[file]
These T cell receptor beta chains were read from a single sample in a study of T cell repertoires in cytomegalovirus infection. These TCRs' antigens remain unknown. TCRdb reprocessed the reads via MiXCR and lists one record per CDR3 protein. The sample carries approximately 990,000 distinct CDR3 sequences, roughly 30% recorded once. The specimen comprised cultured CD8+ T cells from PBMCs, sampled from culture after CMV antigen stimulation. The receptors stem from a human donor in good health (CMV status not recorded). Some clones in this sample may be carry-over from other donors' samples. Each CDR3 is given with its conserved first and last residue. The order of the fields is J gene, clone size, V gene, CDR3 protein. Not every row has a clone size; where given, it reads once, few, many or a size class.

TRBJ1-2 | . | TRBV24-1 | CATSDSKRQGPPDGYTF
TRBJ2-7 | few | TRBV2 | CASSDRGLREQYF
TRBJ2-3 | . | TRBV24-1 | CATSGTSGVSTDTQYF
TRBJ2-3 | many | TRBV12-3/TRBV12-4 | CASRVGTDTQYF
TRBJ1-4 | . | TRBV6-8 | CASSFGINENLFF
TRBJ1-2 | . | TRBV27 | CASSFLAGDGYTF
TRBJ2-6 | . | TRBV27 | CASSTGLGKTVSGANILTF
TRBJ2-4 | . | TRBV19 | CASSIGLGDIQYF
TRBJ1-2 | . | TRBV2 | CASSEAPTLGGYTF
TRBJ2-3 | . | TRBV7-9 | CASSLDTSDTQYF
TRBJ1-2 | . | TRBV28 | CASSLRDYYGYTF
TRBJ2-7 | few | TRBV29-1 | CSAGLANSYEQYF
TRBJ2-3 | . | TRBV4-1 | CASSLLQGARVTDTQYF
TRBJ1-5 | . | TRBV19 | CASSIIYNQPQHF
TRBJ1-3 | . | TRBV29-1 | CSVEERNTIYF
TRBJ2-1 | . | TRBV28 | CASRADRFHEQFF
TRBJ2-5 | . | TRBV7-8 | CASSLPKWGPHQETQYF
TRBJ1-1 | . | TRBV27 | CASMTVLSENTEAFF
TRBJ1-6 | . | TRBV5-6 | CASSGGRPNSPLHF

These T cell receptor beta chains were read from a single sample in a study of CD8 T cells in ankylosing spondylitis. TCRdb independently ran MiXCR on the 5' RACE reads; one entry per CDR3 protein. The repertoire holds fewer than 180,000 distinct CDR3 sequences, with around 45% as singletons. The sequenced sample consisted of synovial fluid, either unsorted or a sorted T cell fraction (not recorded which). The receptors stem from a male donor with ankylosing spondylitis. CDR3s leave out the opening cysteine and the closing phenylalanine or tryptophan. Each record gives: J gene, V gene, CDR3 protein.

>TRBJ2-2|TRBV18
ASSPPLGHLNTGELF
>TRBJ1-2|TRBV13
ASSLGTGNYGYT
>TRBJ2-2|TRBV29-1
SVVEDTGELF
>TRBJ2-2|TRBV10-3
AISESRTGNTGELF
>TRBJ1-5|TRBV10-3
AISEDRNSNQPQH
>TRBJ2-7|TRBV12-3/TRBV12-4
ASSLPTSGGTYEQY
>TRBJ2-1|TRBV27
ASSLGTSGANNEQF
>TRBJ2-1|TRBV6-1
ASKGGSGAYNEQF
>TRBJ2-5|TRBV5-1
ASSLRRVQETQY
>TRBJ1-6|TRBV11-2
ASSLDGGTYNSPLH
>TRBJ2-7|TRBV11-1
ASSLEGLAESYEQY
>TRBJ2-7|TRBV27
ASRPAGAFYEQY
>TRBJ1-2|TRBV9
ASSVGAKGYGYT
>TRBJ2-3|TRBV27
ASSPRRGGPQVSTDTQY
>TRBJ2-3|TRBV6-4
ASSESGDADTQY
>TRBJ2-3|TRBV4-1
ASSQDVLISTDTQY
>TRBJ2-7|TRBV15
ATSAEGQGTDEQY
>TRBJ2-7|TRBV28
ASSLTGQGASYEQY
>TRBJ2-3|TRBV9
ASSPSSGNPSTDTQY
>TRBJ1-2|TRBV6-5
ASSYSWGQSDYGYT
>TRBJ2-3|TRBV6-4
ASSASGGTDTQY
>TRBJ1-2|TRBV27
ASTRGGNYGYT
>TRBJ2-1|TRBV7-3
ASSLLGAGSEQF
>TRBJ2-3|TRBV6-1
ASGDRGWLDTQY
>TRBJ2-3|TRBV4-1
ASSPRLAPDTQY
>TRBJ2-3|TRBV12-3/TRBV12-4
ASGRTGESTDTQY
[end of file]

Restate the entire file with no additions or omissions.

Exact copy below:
These T cell receptor beta chains were read from a single sample in a study of T cell repertoires in cytomegalovirus infection. These TCRs' antigens remain unknown. TCRdb reprocessed the reads via MiXCR and lists one record per CDR3 protein. The sample carries approximately 990,000 distinct CDR3 sequences, roughly 30% recorded once. The specimen comprised cultured CD8+ T cells from PBMCs, sampled from culture after CMV antigen stimulation. The receptors stem from a human donor in good health (CMV status not recorded). Some clones in this sample may be carry-over from other donors' samples. Each CDR3 is given with its conserved first and last residue. The order of the fields is J gene, clone size, V gene, CDR3 protein. Not every row has a clone size; where given, it reads once, few, many or a size class.

TRBJ1-2 | . | TRBV24-1 | CATSDSKRQGPPDGYTF
TRBJ2-7 | few | TRBV2 | CASSDRGLREQYF
TRBJ2-3 | . | TRBV24-1 | CATSGTSGVSTDTQYF
TRBJ2-3 | many | TRBV12-3/TRBV12-4 | CASRVGTDTQYF
TRBJ1-4 | . | TRBV6-8 | CASSFGINENLFF
TRBJ1-2 | . | TRBV27 | CASSFLAGDGYTF
TRBJ2-6 | . | TRBV27 | CASSTGLGKTVSGANILTF
TRBJ2-4 | . | TRBV19 | CASSIGLGDIQYF
TRBJ1-2 | . | TRBV2 | CASSEAPTLGGYTF
TRBJ2-3 | . | TRBV7-9 | CASSLDTSDTQYF
TRBJ1-2 | . | TRBV28 | CASSLRDYYGYTF
TRBJ2-7 | few | TRBV29-1 | CSAGLANSYEQYF
TRBJ2-3 | . | TRBV4-1 | CASSLLQGARVTDTQYF
TRBJ1-5 | . | TRBV19 | CASSIIYNQPQHF
TRBJ1-3 | . | TRBV29-1 | CSVEERNTIYF
TRBJ2-1 | . | TRBV28 | CASRADRFHEQFF
TRBJ2-5 | . | TRBV7-8 | CASSLPKWGPHQETQYF
TRBJ1-1 | . | TRBV27 | CASMTVLSENTEAFF
TRBJ1-6 | . | TRBV5-6 | CASSGGRPNSPLHF

These T cell receptor beta chains were read from a single sample in a study of CD8 T cells in ankylosing spondylitis. TCRdb independently ran MiXCR on the 5' RACE reads; one entry per CDR3 protein. The repertoire holds fewer than 180,000 distinct CDR3 sequences, with around 45% as singletons. The sequenced sample consisted of synovial fluid, either unsorted or a sorted T cell fraction (not recorded which). The receptors stem from a male donor with ankylosing spondylitis. CDR3s leave out the opening cysteine and the closing phenylalanine or tryptophan. Each record gives: J gene, V gene, CDR3 protein.

>TRBJ2-2|TRBV18
ASSPPLGHLNTGELF
>TRBJ1-2|TRBV13
ASSLGTGNYGYT
>TRBJ2-2|TRBV29-1
SVVEDTGELF
>TRBJ2-2|TRBV10-3
AISESRTGNTGELF
>TRBJ1-5|TRBV10-3
AISEDRNSNQPQH
>TRBJ2-7|TRBV12-3/TRBV12-4
ASSLPTSGGTYEQY
>TRBJ2-1|TRBV27
ASSLGTSGANNEQF
>TRBJ2-1|TRBV6-1
ASKGGSGAYNEQF
>TRBJ2-5|TRBV5-1
ASSLRRVQETQY
>TRBJ1-6|TRBV11-2
ASSLDGGTYNSPLH
>TRBJ2-7|TRBV11-1
ASSLEGLAESYEQY
>TRBJ2-7|TRBV27
ASRPAGAFYEQY
>TRBJ1-2|TRBV9
ASSVGAKGYGYT
>TRBJ2-3|TRBV27
ASSPRRGGPQVSTDTQY
>TRBJ2-3|TRBV6-4
ASSESGDADTQY
>TRBJ2-3|TRBV4-1
ASSQDVLISTDTQY
>TRBJ2-7|TRBV15
ATSAEGQGTDEQY
>TRBJ2-7|TRBV28
ASSLTGQGASYEQY
>TRBJ2-3|TRBV9
ASSPSSGNPSTDTQY
>TRBJ1-2|TRBV6-5
ASSYSWGQSDYGYT
>TRBJ2-3|TRBV6-4
ASSASGGTDTQY
>TRBJ1-2|TRBV27
ASTRGGNYGYT
>TRBJ2-1|TRBV7-3
ASSLLGAGSEQF
>TRBJ2-3|TRBV6-1
ASGDRGWLDTQY
>TRBJ2-3|TRBV4-1
ASSPRLAPDTQY
>TRBJ2-3|TRBV12-3/TRBV12-4
ASGRTGESTDTQY